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Toronto, McClelland & Stewart, 1990. 255pp, paper, $16.95
ISBN 0-7710-4431-3. CIP

Grades 11 and up/ Ages 16 and up
Reviewed by Katheryn Broughton.

Volume 18 Number 6
1990 November

The writers in this collection are contenders for James A. Michener's $10,000 Journey Prize, which is funded by royalties from the Canadian edition of his novel Journey. Michener desig­nated these monies to the "support of talented writers in the early stages of their careers." Submissions for the collection were made by editors of literary journals from across Canada.

Many of these writers are prize­winners, and some names are familiar: Margaret Dyment, Cynthia Flood, Douglas Glover, Kenneth Radu. Author biographies and information about the contributing journals are located at the end of the book.

Topics and form range widely. "Billfrith, the Dreamer" by Virgil Burnett is a myth concerning a man who is turned to stone while attempting penance for his misdeeds. In contrast, native writer Thomas King tells of four-year-old Jonathan, who is obsessed by his desire to own a dog. ("The dog I wish I had, I would call it Helen.") Conversations between the child and his reluctant mother are a delightfully accurate depiction of toddler single-mindedness.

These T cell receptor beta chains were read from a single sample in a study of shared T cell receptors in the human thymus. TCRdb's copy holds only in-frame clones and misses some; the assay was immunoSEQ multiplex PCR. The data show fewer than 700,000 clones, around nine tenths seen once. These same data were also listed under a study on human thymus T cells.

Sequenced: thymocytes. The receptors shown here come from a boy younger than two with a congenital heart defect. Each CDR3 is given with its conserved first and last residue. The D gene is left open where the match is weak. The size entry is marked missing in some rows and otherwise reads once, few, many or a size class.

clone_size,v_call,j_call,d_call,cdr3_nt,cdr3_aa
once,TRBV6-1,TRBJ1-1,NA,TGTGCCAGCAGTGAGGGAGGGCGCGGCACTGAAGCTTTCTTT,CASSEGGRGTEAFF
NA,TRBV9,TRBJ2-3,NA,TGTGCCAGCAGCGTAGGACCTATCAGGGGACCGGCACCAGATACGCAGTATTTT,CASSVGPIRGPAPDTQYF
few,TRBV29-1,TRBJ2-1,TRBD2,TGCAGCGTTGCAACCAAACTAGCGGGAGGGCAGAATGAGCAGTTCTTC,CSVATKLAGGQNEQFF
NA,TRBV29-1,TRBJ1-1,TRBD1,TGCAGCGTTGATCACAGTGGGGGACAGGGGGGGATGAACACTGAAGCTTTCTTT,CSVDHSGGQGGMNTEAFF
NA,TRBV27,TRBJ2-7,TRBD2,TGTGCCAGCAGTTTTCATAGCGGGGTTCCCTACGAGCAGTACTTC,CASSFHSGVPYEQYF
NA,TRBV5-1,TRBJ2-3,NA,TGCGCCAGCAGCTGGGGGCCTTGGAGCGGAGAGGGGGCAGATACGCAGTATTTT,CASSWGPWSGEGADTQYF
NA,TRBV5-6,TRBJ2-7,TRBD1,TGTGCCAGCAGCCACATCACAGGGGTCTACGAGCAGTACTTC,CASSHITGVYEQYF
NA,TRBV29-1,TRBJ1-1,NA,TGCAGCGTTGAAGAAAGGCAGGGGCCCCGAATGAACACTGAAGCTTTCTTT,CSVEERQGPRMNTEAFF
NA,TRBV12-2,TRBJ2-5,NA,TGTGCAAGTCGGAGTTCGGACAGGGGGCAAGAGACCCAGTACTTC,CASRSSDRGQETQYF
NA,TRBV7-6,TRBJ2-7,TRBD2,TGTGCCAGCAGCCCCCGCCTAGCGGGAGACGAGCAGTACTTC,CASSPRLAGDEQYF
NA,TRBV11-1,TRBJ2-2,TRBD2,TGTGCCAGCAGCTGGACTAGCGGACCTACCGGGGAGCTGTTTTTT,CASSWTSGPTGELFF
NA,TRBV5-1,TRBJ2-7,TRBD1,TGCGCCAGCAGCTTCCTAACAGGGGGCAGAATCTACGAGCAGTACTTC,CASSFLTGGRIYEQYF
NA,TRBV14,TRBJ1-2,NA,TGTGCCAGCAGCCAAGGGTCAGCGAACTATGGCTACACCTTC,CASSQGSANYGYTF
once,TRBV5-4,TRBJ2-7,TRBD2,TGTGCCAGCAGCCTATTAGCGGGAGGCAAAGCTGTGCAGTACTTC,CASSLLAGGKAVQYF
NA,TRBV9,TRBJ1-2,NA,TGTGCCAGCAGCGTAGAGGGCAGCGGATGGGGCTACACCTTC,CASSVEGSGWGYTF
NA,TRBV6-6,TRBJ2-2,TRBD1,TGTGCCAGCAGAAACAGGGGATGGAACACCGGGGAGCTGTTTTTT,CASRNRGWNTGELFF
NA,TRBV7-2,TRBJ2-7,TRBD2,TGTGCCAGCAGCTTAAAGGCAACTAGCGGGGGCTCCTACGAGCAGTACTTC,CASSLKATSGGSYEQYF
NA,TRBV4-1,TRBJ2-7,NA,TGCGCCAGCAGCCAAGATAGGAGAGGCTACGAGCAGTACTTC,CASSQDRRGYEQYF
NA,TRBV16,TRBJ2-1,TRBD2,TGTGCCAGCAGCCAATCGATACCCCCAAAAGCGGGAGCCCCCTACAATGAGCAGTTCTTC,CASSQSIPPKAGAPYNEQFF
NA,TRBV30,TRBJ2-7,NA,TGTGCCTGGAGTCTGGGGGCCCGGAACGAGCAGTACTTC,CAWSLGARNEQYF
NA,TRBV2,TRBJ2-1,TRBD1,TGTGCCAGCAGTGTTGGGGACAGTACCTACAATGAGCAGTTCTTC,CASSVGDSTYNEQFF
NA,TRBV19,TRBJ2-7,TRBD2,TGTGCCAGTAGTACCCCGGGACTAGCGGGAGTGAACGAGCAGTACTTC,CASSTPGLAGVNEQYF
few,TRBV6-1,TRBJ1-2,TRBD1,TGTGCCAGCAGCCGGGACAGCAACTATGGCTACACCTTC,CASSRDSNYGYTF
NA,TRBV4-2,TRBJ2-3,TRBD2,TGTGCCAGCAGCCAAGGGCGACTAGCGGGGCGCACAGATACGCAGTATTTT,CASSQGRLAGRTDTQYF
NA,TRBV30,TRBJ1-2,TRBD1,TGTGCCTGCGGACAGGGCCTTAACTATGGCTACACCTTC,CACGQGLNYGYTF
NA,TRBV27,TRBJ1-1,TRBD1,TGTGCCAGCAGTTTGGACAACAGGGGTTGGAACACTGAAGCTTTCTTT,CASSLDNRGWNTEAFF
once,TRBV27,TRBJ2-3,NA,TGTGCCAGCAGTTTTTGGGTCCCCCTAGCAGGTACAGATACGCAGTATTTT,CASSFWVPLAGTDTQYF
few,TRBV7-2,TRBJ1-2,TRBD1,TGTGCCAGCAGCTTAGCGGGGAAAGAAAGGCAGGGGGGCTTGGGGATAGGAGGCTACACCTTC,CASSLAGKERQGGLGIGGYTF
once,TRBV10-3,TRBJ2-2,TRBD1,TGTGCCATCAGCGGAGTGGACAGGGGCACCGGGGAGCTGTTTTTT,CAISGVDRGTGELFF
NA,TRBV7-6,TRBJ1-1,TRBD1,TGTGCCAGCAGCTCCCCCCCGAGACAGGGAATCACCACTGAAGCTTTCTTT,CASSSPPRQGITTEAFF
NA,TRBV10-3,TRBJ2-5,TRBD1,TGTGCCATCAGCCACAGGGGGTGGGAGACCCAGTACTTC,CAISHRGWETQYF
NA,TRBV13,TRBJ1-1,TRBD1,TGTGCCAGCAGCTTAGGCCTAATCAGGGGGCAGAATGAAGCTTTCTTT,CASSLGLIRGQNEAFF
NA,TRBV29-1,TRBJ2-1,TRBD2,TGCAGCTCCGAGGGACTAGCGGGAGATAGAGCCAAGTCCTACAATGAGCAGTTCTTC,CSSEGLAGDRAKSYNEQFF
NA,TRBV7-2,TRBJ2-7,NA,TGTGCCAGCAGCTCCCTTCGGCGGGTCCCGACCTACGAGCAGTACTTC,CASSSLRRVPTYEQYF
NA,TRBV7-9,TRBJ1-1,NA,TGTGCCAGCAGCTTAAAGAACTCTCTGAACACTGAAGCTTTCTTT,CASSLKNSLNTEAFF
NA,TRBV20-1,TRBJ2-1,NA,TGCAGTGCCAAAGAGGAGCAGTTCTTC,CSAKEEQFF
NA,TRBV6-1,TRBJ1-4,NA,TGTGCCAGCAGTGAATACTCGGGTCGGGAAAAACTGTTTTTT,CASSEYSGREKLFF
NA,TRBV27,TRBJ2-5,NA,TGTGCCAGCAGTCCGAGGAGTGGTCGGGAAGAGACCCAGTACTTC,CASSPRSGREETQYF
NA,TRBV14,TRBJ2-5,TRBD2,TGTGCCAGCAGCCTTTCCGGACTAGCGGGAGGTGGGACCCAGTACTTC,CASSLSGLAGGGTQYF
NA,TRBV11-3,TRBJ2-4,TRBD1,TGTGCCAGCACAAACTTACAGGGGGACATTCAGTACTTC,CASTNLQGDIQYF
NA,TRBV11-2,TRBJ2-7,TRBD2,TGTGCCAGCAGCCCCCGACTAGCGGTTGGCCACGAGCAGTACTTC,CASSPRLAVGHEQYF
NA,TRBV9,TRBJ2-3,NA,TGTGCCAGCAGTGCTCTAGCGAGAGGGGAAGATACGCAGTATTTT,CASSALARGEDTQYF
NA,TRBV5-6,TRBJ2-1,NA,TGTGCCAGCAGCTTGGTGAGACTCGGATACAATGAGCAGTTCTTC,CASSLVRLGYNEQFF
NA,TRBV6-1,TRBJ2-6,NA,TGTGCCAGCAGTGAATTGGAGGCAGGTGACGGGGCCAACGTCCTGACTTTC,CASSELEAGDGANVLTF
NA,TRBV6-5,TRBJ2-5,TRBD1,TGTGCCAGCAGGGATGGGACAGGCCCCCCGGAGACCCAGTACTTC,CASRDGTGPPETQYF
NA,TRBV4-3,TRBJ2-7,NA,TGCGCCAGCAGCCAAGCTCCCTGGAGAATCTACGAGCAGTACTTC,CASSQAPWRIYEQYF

While most of the selections are set in Canada, "Let Them Say" by Jennifer Mitton is the tale of an African woman (a second wife) whose husband has ceased speaking to her. Against all tradition, she leaves, saying, "If I have sinned a thousand times to be born a woman, what is one more?" Glen Alien sets his story ("The Hua Guofeng Memorial Warehouse") in China, where bureaucracy places a dissident intellec­tual in an asylum. Here, he finds refuge and satisfying friendships with other academics similarly incarcerated.

Stories out of Canada's past include Wayne Tefs' Depression story "Red Rock and After," in which a young son reacts to his father's two bankruptcies. Cynthia Flood ("My Father Took a Cake to France") evokes the young romantic academic from Ontario who evolved into a bitter University of Toronto professor, profoundly disappointed by his failure to achieve a post in Europe.

Not all the stories will appeal (e.g., Andre Alexis' "Despair: Five Stories of Ottawa") but the collection as a whole is excellent, providing a welcome encoun­ter with newer voices.


Katheryn Broughton, Thomhill, Ont.
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